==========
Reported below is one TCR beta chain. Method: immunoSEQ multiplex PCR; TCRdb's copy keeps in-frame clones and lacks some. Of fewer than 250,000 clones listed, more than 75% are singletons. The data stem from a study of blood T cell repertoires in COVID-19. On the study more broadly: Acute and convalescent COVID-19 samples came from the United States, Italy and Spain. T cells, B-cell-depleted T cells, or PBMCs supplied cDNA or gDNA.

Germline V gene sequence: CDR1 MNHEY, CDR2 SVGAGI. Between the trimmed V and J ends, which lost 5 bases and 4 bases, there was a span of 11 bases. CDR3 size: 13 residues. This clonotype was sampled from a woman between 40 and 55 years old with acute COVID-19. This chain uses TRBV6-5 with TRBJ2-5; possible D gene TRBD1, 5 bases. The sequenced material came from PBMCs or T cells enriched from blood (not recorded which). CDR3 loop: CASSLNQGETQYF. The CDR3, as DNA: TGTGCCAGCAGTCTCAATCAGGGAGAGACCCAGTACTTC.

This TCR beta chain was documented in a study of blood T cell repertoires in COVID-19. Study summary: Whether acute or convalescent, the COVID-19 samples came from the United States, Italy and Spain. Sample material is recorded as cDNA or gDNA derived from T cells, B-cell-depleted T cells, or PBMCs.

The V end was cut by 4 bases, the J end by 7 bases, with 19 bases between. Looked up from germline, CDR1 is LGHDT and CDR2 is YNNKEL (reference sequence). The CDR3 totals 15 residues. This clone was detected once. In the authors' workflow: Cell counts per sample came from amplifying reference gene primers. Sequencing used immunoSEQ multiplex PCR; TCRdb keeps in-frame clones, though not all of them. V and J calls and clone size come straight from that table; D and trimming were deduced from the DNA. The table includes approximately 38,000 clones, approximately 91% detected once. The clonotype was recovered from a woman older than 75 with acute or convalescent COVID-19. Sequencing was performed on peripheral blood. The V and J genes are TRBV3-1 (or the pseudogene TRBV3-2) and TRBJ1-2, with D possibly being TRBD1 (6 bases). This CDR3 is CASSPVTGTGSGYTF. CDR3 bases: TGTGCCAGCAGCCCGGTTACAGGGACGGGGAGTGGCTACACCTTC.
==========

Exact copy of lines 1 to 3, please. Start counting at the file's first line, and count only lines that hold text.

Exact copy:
Reported below is one TCR beta chain. Method: immunoSEQ multiplex PCR; TCRdb's copy keeps in-frame clones and lacks some. Of fewer than 250,000 clones listed, more than 75% are singletons. The data stem from a study of blood T cell repertoires in COVID-19. On the study more broadly: Acute and convalescent COVID-19 samples came from the United States, Italy and Spain. T cells, B-cell-depleted T cells, or PBMCs supplied cDNA or gDNA.

Germline V gene sequence: CDR1 MNHEY, CDR2 SVGAGI. Between the trimmed V and J ends, which lost 5 bases and 4 bases, there was a span of 11 bases. CDR3 size: 13 residues. This clonotype was sampled from a woman between 40 and 55 years old with acute COVID-19. This chain uses TRBV6-5 with TRBJ2-5; possible D gene TRBD1, 5 bases. The sequenced material came from PBMCs or T cells enriched from blood (not recorded which). CDR3 loop: CASSLNQGETQYF. The CDR3, as DNA: TGTGCCAGCAGTCTCAATCAGGGAGAGACCCAGTACTTC.

This TCR beta chain was documented in a study of blood T cell repertoires in COVID-19. Study summary: Whether acute or convalescent, the COVID-19 samples came from the United States, Italy and Spain. Sample material is recorded as cDNA or gDNA derived from T cells, B-cell-depleted T cells, or PBMCs.